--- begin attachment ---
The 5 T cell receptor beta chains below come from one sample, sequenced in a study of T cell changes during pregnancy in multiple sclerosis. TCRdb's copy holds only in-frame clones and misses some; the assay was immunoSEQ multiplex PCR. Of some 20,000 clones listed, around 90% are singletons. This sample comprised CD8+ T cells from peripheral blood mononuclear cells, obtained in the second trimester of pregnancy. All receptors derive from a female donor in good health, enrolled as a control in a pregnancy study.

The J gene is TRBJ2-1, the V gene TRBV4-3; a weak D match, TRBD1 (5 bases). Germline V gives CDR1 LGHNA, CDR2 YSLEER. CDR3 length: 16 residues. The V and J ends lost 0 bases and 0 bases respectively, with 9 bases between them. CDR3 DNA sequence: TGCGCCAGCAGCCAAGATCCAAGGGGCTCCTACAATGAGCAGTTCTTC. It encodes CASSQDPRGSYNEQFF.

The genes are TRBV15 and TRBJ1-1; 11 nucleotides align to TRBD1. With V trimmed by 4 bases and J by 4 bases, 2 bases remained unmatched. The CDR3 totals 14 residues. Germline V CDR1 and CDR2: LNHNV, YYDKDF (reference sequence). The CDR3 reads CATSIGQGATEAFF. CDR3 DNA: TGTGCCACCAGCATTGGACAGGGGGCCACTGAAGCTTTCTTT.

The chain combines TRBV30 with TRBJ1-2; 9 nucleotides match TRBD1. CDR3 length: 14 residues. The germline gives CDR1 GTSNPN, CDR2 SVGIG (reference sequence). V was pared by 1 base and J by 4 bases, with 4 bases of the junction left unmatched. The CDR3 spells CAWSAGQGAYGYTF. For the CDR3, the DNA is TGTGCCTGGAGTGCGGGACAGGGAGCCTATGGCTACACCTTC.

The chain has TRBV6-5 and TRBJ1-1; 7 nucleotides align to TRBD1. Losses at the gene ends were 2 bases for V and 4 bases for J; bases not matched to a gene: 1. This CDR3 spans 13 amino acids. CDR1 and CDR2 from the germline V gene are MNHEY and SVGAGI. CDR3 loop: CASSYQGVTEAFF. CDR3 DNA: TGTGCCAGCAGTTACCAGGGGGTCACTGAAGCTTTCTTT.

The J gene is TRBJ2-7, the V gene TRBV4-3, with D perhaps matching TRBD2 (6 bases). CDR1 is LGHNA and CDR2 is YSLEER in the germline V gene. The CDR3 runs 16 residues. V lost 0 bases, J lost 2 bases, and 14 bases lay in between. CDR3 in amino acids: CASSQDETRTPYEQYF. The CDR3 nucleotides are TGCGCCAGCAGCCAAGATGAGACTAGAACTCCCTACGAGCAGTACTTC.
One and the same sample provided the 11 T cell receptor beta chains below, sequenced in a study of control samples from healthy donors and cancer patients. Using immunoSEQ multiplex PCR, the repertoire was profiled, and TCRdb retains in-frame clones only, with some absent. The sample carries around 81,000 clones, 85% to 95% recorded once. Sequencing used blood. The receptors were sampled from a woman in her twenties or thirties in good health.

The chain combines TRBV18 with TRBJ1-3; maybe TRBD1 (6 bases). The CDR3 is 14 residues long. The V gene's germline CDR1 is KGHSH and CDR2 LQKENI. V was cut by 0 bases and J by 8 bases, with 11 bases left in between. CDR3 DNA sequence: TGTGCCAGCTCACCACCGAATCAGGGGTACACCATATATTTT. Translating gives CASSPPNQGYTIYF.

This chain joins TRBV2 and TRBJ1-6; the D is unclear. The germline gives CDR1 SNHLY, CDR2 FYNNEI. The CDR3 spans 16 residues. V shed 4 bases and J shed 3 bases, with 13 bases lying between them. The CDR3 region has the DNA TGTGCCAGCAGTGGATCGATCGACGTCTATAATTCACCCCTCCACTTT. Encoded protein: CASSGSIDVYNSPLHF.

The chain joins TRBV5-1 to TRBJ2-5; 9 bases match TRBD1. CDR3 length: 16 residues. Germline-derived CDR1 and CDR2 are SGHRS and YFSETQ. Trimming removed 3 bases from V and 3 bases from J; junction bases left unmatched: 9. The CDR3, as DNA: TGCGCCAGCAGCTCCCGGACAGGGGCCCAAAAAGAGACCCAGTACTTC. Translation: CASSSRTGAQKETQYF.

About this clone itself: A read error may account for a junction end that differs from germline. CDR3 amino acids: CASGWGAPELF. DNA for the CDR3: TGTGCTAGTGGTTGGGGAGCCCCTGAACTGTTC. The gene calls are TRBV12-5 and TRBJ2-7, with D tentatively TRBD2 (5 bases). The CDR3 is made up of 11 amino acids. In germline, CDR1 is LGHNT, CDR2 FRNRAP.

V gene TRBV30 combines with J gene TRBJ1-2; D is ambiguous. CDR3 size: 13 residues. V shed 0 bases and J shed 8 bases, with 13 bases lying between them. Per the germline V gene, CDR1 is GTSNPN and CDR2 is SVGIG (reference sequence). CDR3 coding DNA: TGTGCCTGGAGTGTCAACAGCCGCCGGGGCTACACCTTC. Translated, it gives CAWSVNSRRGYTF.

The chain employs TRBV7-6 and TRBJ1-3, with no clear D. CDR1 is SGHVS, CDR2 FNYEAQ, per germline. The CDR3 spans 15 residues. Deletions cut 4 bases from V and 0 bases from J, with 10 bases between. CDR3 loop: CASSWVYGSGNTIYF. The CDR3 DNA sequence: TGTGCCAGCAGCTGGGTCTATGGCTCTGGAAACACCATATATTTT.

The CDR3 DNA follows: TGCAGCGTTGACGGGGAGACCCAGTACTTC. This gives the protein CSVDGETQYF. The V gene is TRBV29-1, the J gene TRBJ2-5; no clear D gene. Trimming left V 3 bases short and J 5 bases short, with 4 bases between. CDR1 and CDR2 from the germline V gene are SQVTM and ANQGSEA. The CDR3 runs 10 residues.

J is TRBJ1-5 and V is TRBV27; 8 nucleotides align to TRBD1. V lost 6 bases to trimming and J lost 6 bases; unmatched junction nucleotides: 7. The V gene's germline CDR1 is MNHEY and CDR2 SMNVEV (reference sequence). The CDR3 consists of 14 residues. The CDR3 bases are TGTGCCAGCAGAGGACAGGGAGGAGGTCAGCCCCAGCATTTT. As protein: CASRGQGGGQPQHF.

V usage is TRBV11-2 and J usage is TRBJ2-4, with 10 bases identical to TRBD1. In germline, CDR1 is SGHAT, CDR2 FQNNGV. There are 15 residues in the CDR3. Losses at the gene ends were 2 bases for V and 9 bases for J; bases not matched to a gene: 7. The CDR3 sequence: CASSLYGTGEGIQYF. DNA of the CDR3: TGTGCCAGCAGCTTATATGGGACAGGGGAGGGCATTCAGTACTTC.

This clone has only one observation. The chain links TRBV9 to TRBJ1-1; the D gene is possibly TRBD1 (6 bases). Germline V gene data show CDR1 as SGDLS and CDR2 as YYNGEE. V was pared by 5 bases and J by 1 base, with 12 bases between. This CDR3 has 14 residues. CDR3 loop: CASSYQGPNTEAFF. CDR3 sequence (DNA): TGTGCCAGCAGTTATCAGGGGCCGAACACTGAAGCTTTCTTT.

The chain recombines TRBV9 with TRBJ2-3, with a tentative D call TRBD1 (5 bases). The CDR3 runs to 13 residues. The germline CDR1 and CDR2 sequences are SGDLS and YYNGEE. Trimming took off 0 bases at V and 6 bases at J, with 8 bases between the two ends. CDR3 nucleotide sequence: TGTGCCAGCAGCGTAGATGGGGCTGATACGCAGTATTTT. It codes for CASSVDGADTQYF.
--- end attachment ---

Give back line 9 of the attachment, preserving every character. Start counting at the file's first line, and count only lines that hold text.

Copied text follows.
This chain joins TRBV2 and TRBJ1-6; the D is unclear. The germline gives CDR1 SNHLY, CDR2 FYNNEI. The CDR3 spans 16 residues. V shed 4 bases and J shed 3 bases, with 13 bases lying between them. The CDR3 region has the DNA TGTGCCAGCAGTGGATCGATCGACGTCTATAATTCACCCCTCCACTTT. Encoded protein: CASSGSIDVYNSPLHF.